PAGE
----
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The Maxima occupies an interesting niche in the automotive world. Nissan describes its Maxima as the “four-door sports car,” slotting above the midsize Altima, and supposedly offering higher doses of performance and premium touches. There’s a lot to like, don’t get me wrong. But despite a, the Maxima is old, and doesn’t pack enough sport or luxury to really stand out from the crowd.
With the currentoriginally launching in 2016, it’s about the right time for a little midcycle pick-me-up. For 2019, the Maxima gains a more prominent “V-motion” grille, updated bumpers, wheels, standard LED headlights and quad exhaust tip finishers. Along with a snazzy new Sunset Drift Chromaflare paint option, my SR test car looks attractive and aggressive with an imposing front end, flowing side character lines, rear haunches, “floating” roof and reworked spoiler.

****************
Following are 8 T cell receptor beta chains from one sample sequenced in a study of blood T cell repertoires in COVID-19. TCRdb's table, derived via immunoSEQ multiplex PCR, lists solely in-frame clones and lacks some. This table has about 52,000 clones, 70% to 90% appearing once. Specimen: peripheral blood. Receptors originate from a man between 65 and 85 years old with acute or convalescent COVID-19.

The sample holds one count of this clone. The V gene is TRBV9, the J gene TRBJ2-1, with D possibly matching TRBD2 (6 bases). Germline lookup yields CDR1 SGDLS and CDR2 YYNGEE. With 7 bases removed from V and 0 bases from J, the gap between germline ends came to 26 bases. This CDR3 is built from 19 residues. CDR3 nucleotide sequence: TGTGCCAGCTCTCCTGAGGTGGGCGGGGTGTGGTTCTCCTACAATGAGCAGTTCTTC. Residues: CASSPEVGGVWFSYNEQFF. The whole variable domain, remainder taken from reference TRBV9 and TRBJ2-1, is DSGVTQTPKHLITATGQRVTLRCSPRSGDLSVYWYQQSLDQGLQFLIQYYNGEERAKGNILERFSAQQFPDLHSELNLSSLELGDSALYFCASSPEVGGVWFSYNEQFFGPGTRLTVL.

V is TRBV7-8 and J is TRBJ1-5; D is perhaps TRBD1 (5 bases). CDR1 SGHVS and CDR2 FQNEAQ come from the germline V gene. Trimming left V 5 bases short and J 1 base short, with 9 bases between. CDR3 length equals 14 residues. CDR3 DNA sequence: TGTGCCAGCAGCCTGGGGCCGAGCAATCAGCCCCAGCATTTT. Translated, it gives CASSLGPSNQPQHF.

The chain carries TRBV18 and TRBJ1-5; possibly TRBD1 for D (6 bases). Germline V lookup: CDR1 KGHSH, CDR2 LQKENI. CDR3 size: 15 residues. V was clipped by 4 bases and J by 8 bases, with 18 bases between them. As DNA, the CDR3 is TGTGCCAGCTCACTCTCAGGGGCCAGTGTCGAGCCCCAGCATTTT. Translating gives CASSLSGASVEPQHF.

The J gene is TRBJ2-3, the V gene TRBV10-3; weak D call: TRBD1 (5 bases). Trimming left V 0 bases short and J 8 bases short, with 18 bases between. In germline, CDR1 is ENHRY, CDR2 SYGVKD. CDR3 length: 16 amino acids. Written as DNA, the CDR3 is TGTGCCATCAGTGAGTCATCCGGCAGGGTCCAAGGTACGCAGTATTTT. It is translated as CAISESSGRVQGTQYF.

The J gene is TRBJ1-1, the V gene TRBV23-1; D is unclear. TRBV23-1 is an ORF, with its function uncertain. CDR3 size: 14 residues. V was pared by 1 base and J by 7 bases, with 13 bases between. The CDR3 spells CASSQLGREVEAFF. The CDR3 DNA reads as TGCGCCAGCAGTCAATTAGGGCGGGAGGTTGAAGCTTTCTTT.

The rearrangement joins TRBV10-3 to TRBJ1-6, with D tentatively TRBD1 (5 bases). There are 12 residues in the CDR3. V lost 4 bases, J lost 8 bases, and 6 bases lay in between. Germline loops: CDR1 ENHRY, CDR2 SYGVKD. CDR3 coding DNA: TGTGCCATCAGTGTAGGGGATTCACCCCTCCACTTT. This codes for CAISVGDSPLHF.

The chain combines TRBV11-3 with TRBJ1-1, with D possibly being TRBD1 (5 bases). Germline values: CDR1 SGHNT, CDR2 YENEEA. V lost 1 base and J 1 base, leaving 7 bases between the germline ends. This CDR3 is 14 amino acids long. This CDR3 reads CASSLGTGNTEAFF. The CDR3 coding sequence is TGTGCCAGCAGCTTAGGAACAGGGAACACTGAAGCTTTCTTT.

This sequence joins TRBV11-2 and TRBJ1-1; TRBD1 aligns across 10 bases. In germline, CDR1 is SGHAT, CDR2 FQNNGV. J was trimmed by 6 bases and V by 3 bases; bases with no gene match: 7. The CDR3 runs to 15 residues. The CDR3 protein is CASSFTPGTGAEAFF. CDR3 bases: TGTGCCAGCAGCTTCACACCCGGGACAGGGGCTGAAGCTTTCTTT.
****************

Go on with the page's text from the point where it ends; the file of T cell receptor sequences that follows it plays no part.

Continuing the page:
2019 Nissan Maxima: The four-door sports car gets updated
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Only minimal alterations take place inside, with allreceiving upgraded materials and accent stitching for a slightly more premium feel. In the SR, the seats now feature diamond-quilted Alcantara inserts and a charcoal headliner. The “Zero Gravity” seats themselves remain comfortable and supportive and all the wrapped surfaces do make the surroundings feel a notch above the Altima. And while there’s adequate space for adults in both rows, legroom in the backseat is snugger.
Like before, the Maxima gets an easy-to-use NissanConnect system to quarterback infotainment functions. It’s controlled by either a responsive 8-inch touchscreen flanked by large, clearly-marked shortcut buttons, or a dial on the center console. The SR comes standard with navigation, a rocking 11-speaker Bose audio system and both Apple CarPlay and . To some, the button- and knob-laden center stack may be a bit busy, but I prefer it over being distracted by digging through numerous screens.